Finding out a way to get them to sleep is vital, before anything else.
Even before headaches, but usually we treat those things together or
at the same visit, because then the patient will do that much better next time.
And, very briefly, the keys to sleeping are not necessarily medications.
There are some, and there are commercials with butterflies, and there is always
wonderful commercials out there about medications. They're okay,
but if they were going to work, they probably would have already worked.
Almost any physician can write a prescription for a sleep medication.
They're not a bad thing, but without what we call good sleep hygiene,
or preparing for sleep, you're not going to sleep.
And sleep hygiene consists of everything as simple as not drinking coffee
or a lot of liquids 4 hours before you're going to sleep, so you don't
have to get up to go to the bathroom or you're not on a stimulant, such as caffeine.
Making sure that you're trying to do something physical during the day,
typically aerobic-type exercise, so that you are not just laying around on the couch
or napping throughout the day. It's hard to sleep if you haven't been physically active
during the day beforehand.
Making sure that you're eating a balanced diet and not overeating at dinner,
because a body that's digesting and is full doesn't tend to sleep well
Even if you go to sleep, you're going to tend to wake up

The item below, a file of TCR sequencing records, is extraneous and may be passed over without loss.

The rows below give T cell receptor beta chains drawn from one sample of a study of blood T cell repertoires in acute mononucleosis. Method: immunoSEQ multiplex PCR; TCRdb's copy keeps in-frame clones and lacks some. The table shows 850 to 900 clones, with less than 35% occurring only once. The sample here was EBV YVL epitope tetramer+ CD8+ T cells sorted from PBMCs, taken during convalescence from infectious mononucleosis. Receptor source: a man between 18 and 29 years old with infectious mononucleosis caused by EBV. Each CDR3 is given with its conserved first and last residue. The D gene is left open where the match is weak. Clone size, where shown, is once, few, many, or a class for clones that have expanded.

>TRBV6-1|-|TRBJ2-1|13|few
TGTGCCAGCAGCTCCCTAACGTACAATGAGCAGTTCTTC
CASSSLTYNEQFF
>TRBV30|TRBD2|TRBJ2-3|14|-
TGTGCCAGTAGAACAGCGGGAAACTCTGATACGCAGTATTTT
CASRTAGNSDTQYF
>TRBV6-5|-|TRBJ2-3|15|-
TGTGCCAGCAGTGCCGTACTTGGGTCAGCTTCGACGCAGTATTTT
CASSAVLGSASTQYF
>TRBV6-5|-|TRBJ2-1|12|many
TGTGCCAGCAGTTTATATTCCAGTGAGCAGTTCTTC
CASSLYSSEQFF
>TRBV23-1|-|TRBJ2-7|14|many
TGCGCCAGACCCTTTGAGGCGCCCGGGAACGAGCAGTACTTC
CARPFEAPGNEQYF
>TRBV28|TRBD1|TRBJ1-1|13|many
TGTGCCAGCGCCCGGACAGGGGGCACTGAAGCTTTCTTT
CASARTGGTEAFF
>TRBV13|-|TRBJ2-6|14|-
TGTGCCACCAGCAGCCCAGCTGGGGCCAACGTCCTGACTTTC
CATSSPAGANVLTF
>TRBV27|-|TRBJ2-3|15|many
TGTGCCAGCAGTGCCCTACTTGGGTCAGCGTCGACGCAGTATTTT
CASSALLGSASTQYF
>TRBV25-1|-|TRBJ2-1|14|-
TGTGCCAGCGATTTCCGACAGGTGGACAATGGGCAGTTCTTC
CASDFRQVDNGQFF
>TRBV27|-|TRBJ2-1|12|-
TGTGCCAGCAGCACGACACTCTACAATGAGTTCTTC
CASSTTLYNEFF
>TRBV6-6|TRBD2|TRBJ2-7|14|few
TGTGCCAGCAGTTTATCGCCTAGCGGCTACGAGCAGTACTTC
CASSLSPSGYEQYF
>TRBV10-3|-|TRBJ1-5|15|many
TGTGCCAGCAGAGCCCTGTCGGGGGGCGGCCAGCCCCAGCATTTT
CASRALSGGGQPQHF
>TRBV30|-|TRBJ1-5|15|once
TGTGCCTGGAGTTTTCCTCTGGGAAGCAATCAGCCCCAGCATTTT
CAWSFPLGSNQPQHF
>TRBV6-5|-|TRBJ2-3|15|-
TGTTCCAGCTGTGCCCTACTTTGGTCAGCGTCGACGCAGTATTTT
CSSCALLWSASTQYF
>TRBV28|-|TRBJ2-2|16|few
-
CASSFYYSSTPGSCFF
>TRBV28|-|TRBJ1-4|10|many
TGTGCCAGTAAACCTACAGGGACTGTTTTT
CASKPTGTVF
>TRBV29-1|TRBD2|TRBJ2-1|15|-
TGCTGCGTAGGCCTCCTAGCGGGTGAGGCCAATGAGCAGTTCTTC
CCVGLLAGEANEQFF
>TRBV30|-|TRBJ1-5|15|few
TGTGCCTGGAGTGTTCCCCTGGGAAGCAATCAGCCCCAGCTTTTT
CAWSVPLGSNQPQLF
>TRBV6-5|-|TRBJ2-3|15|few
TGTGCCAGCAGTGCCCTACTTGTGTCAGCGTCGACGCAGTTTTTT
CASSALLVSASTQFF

or not have a restful sleep.
And then the last couple things are 30 minutes before you sleep, not watching television;
not playing video games; not having bright lights on; and--you know--
it's a quiet room. It's--if you're reading--a very dim light.
Listening to relaxing music. Talking to someone. Listening to the radio, etc.
That's key. And, obviously, making sure that you're in an environment
where what you do is sleep there. So you shouldn't be laying on a couch
trying to get to sleep. You know--your bedroom should be for sleeping and
having sexual activities. It should not be for--you know--eating.
It shouldn't be for playing with your kids on the floor, and the reason
that's important is behaviorally you want to associate that bedroom
as a place for restfulness, a place of pleasure. Something where you want to go to--
kind of, settling down, not all these other activities.
Vital. If you do that,
that--in addition, if you learn some relaxation breathing techniques,
very often, that alone will begin them on the process.
Americans like medications, so very often you'll offer them a medication.
Typically they'll refuse it the first visit, because they haven't had good success with it.
But if you combine the right medication with
the things we've just talked about, people sleep.
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Successful recovery from post-deployment syndrome starts with good sleep hygiene.
Produced by Victoria Tilney McDonough and Brian King, BrainLine.
David Cifu, MD is chairman of the Department of Physical Medicine and Rehabilitation at the Virginia Commonwealth University (VCU) School of Medicine in Richmond, Virginia, and national director of the PM&R program office for the Veterans Health Administration.
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